Christoph Scheiner SJ (25 July 1573 – 18 June 1650) was a Jesuit priest, physicist and astronomer. He was born in Markt Wald bei Mindelheim, belonging at that time to the House Habsburg. He entered the Jesuit Order in Landsberg am Lech on 26 October 1595. He spent the years 1598–1609 in Ingolstadt studying philosophy (metaphysics and mathematics) and theology. Already in 1603, Scheiner invented the pantograph, an instrument designed to reproduce drawings on a different scale. It consists of four hinged rods in the form of a parallelogram with hinge points varying according to the scale of reproduction. It is equipped with a fixed center and two points: a dry one that follows the outline of the original design, and the other writer who tracks the reproduction in an enlarged or reduced form.  Due to this invention, he rapidly gained celebrity status.

On 18 April 1609, Scheiner received priestly ordination. In 1610, he was appointed professor of mathematics in Ingolstadt. of Ingolstadt, teaching mathematics (physics and astronomy) and Hebrew. He lectured on sun dials, practical geometry, astronomy, optics, and the telescope.

Scheiner is today considered as a co-discoverer of the sun spots, together with Galileo Galilei, Thomas Harriot and Johann Fabricius. Together with his student Johann Baptist Cysat, he could observe the sunspots from the tower of the Holy Cross Church  in Ingolstadt in March and October 1611, and originally described them as satellites since he the Aristotelian notion was that the sun is perfect and pure. He communicated this in three letters first to the banker and scholar Mark Welser who printed them and brought them to the attention of the Accademia dei Lincei and ultimately to Galilei. Galilei had independently observed the sunspots starting in May 1611 and published his findings in 1612 through the Lincean Academy. Galileo could show that the sunspots were at or near the surface of the sun, a view that Scheiner opposed for several years but finally adopted.  Scheiner and Galilei engaged in scientific discourse fiercely debating (1) the priority in the observation, (2) its application to Tycho Brahe’s modified geocentric model versus the heliocentric view and (3) the nature of the sunspots. Scheiner and Galilei remained divided and the pride of both even aggravated the tone in these discussions.  It is not known what Scheiner really thought, but one fact stands clear: maybe only in obedience to his superiors in the Jesuit order or following his own conviction, he defended the Tychonic geocentric model during the remainder of his life. In the following years, Scheiner and his students made extensive observations on the sunspots that were finally published in Scheiner’s  ‘Rosa Ursini sive Sol‘ in 1630. Contrary to the prevalent view at that time that the sun is solid, he expressed his revolutionary opinion – based on his observations – that the Sun might be fluid.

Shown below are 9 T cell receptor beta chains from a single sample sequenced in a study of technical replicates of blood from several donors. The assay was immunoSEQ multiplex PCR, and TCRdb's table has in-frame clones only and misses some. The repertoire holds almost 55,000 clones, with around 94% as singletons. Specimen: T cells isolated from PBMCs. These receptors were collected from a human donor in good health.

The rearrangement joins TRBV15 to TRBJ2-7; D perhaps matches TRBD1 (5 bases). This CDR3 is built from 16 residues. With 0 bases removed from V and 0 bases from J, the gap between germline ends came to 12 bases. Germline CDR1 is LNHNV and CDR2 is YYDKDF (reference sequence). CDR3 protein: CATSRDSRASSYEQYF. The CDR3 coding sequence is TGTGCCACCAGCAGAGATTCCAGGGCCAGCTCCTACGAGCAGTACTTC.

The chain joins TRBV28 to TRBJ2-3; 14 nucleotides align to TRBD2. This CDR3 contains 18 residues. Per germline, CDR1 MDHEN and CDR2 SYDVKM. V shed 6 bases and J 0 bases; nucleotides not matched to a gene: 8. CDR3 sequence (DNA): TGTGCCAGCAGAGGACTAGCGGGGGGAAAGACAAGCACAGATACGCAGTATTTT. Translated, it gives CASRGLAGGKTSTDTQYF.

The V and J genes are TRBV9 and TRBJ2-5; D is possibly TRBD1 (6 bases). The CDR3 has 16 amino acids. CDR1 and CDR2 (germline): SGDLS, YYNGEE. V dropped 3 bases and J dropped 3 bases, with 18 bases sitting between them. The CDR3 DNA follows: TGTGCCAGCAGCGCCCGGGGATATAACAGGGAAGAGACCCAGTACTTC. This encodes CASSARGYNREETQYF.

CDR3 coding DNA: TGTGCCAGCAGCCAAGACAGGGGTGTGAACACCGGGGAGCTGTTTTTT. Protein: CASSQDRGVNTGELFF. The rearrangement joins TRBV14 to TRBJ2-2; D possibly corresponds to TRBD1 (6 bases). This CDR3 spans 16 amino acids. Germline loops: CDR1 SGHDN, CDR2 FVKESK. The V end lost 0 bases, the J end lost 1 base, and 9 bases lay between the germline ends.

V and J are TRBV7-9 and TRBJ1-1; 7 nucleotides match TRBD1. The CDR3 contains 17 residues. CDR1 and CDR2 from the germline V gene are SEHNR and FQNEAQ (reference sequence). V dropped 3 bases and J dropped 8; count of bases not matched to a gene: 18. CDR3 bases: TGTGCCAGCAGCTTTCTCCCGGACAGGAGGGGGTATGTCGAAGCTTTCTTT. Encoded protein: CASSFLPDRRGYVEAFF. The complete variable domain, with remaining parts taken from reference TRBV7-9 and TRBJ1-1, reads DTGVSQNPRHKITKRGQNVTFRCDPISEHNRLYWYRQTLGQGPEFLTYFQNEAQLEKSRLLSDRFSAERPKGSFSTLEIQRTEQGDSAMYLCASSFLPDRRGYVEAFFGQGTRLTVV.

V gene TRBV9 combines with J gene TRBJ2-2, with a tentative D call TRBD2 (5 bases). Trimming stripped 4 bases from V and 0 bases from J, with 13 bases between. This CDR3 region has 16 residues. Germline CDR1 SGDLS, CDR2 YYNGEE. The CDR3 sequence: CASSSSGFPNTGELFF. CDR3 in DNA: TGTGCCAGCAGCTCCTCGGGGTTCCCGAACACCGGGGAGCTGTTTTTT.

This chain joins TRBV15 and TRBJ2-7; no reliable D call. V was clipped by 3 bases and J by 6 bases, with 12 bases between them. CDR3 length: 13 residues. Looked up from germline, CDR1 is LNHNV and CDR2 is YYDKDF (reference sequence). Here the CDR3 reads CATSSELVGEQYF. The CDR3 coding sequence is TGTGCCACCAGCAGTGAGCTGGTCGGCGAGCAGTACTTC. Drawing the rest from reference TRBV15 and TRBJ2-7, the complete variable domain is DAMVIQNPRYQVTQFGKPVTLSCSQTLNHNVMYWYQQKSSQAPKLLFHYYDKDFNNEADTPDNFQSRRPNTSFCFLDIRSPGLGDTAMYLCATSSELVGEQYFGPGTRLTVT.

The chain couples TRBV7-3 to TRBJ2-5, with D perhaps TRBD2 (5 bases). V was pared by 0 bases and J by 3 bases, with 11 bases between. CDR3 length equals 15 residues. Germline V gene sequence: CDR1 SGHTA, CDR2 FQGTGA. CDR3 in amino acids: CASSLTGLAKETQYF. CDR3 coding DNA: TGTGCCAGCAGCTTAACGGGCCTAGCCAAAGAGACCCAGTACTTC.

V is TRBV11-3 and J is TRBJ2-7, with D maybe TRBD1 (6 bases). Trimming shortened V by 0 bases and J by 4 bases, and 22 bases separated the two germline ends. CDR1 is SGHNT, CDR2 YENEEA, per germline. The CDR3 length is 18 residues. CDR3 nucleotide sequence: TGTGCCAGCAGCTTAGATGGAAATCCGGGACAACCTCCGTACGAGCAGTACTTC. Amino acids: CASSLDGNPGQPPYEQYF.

Christoph Scheiner solar spots 1

Composite of Scheiner’s Sunspot Observations of 1612 (taken from van Helden A.)

Christoph Scheiner also made an important contribution on the theory of vision. In 1583, the physician Felix Platter (1536-1614) was the first to suggest that the structure responsible for sensitivity to light was the optic nerve (seen today’s knowledge this is wrong) and the retina (correct). Kepler proposed that the image (he called it “Pictura”) was instead formed on the retina at the back of the eye; this however implicated that the picture was inverted (upside down) and reversed (right and left flipped). In 1604, Kepler rightly assumed that the fact that we see an upright picture is not a question on optics or anatomy but happens in the brain.

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Georges Lemaitre – the Big Bang Cosmology and its metaphysical implications (II)


This is the second of two part. You can read the first part here.

Lemaitre‘s Cosmology and Stephen Gould’s NOMA

NOMA stands for Non-Overlapping Magisteria, meaning that science and religion simply should not or do not overlap. Therefore, there is only one responsible level of explanation at a given time, either the scientific one, for example, when it comes to evolution, fossils, molecular genetics, or the religious one, which helps to understand what the meaning of life is, whether there is a soul, and Heaven. (This is of course simplistic). NOMA can be criticized, just because there are overlaps, especially when it comes to us humans: just that he can think about abstract concepts such as NOMA suggests that there is something that exceeds the purely materialistic sphere of science. While Christians complain that NOMA gives science too much competence (“it is always religion that has to give way”), Atheists see in NOMA a cheap excuse to introduce a bit of religion through the back door.

While NOMA wants to achieve a mere juxtaposition, that is not one of Lemaitre’s goals. He is concerned with the clear separation of the categories “physics” (meaning all scientifically detectable things) and “meta-physics”, and both categories (or levels) must not be blurred or mixed. He is firmly anchored in the Thomistic viewpoint, which distinguishes between the first cause (God) and the second causes (the creatures in the broadest sense), which act according to their inherent (and ultimately God-given) qualities and possibilities.